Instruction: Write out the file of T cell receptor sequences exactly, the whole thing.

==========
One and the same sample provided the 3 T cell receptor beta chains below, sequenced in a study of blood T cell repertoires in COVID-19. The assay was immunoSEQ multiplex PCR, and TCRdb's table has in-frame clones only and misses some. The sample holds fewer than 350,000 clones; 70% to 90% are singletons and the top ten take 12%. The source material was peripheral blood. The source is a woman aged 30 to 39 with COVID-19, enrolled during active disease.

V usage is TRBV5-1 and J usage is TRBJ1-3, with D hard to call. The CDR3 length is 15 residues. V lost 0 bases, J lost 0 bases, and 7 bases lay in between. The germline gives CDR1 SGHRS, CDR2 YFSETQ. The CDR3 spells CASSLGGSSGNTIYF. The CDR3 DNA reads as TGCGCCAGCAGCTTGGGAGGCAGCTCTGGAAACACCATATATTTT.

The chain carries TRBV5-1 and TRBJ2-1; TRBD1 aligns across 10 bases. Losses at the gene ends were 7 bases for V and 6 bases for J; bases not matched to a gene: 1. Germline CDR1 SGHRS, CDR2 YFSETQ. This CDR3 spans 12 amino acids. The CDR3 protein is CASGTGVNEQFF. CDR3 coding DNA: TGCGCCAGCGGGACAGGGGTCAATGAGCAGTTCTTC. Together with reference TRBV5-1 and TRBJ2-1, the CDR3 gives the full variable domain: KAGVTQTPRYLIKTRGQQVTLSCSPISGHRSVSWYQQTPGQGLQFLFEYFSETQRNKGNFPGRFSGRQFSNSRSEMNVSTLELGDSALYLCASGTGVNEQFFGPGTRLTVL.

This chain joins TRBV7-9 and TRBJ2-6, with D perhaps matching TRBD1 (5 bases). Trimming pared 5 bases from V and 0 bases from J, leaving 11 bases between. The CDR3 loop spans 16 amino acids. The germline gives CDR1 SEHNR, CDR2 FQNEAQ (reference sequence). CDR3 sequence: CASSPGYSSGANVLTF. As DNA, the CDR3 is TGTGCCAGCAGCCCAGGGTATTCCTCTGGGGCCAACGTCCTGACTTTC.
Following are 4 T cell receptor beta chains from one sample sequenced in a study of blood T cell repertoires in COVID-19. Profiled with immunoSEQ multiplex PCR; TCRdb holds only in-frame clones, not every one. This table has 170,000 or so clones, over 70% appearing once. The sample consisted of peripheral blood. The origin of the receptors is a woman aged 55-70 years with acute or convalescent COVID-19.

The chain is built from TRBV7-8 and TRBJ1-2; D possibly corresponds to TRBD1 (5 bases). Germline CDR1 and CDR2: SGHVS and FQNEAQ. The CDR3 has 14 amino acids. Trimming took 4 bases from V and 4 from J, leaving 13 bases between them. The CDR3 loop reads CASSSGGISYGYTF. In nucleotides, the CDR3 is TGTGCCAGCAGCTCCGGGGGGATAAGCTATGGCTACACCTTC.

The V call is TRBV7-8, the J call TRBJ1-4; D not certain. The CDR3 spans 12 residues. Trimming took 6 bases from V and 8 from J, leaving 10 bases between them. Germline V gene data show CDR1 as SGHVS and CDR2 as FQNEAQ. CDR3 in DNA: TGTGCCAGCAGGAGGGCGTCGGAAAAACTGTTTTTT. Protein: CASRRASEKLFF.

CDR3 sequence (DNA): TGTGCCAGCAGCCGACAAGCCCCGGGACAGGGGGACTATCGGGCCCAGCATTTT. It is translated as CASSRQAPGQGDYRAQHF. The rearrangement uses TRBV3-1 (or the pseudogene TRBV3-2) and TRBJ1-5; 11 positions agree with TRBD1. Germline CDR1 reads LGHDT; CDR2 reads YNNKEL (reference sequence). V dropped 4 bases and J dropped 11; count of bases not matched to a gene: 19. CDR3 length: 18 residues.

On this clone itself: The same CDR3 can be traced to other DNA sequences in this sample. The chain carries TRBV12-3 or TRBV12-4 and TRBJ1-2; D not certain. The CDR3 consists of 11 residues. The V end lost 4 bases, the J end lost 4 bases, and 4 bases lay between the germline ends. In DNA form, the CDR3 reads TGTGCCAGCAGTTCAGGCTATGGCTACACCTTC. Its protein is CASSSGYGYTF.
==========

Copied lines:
One and the same sample provided the 3 T cell receptor beta chains below, sequenced in a study of blood T cell repertoires in COVID-19. The assay was immunoSEQ multiplex PCR, and TCRdb's table has in-frame clones only and misses some. The sample holds fewer than 350,000 clones; 70% to 90% are singletons and the top ten take 12%. The source material was peripheral blood. The source is a woman aged 30 to 39 with COVID-19, enrolled during active disease.

V usage is TRBV5-1 and J usage is TRBJ1-3, with D hard to call. The CDR3 length is 15 residues. V lost 0 bases, J lost 0 bases, and 7 bases lay in between. The germline gives CDR1 SGHRS, CDR2 YFSETQ. The CDR3 spells CASSLGGSSGNTIYF. The CDR3 DNA reads as TGCGCCAGCAGCTTGGGAGGCAGCTCTGGAAACACCATATATTTT.

The chain carries TRBV5-1 and TRBJ2-1; TRBD1 aligns across 10 bases. Losses at the gene ends were 7 bases for V and 6 bases for J; bases not matched to a gene: 1. Germline CDR1 SGHRS, CDR2 YFSETQ. This CDR3 spans 12 amino acids. The CDR3 protein is CASGTGVNEQFF. CDR3 coding DNA: TGCGCCAGCGGGACAGGGGTCAATGAGCAGTTCTTC. Together with reference TRBV5-1 and TRBJ2-1, the CDR3 gives the full variable domain: KAGVTQTPRYLIKTRGQQVTLSCSPISGHRSVSWYQQTPGQGLQFLFEYFSETQRNKGNFPGRFSGRQFSNSRSEMNVSTLELGDSALYLCASGTGVNEQFFGPGTRLTVL.

This chain joins TRBV7-9 and TRBJ2-6, with D perhaps matching TRBD1 (5 bases). Trimming pared 5 bases from V and 0 bases from J, leaving 11 bases between. The CDR3 loop spans 16 amino acids. The germline gives CDR1 SEHNR, CDR2 FQNEAQ (reference sequence). CDR3 sequence: CASSPGYSSGANVLTF. As DNA, the CDR3 is TGTGCCAGCAGCCCAGGGTATTCCTCTGGGGCCAACGTCCTGACTTTC.
Following are 4 T cell receptor beta chains from one sample sequenced in a study of blood T cell repertoires in COVID-19. Profiled with immunoSEQ multiplex PCR; TCRdb holds only in-frame clones, not every one. This table has 170,000 or so clones, over 70% appearing once. The sample consisted of peripheral blood. The origin of the receptors is a woman aged 55-70 years with acute or convalescent COVID-19.

The chain is built from TRBV7-8 and TRBJ1-2; D possibly corresponds to TRBD1 (5 bases). Germline CDR1 and CDR2: SGHVS and FQNEAQ. The CDR3 has 14 amino acids. Trimming took 4 bases from V and 4 from J, leaving 13 bases between them. The CDR3 loop reads CASSSGGISYGYTF. In nucleotides, the CDR3 is TGTGCCAGCAGCTCCGGGGGGATAAGCTATGGCTACACCTTC.

The V call is TRBV7-8, the J call TRBJ1-4; D not certain. The CDR3 spans 12 residues. Trimming took 6 bases from V and 8 from J, leaving 10 bases between them. Germline V gene data show CDR1 as SGHVS and CDR2 as FQNEAQ. CDR3 in DNA: TGTGCCAGCAGGAGGGCGTCGGAAAAACTGTTTTTT. Protein: CASRRASEKLFF.

CDR3 sequence (DNA): TGTGCCAGCAGCCGACAAGCCCCGGGACAGGGGGACTATCGGGCCCAGCATTTT. It is translated as CASSRQAPGQGDYRAQHF. The rearrangement uses TRBV3-1 (or the pseudogene TRBV3-2) and TRBJ1-5; 11 positions agree with TRBD1. Germline CDR1 reads LGHDT; CDR2 reads YNNKEL (reference sequence). V dropped 4 bases and J dropped 11; count of bases not matched to a gene: 19. CDR3 length: 18 residues.

On this clone itself: The same CDR3 can be traced to other DNA sequences in this sample. The chain carries TRBV12-3 or TRBV12-4 and TRBJ1-2; D not certain. The CDR3 consists of 11 residues. The V end lost 4 bases, the J end lost 4 bases, and 4 bases lay between the germline ends. In DNA form, the CDR3 reads TGTGCCAGCAGTTCAGGCTATGGCTACACCTTC. Its protein is CASSSGYGYTF.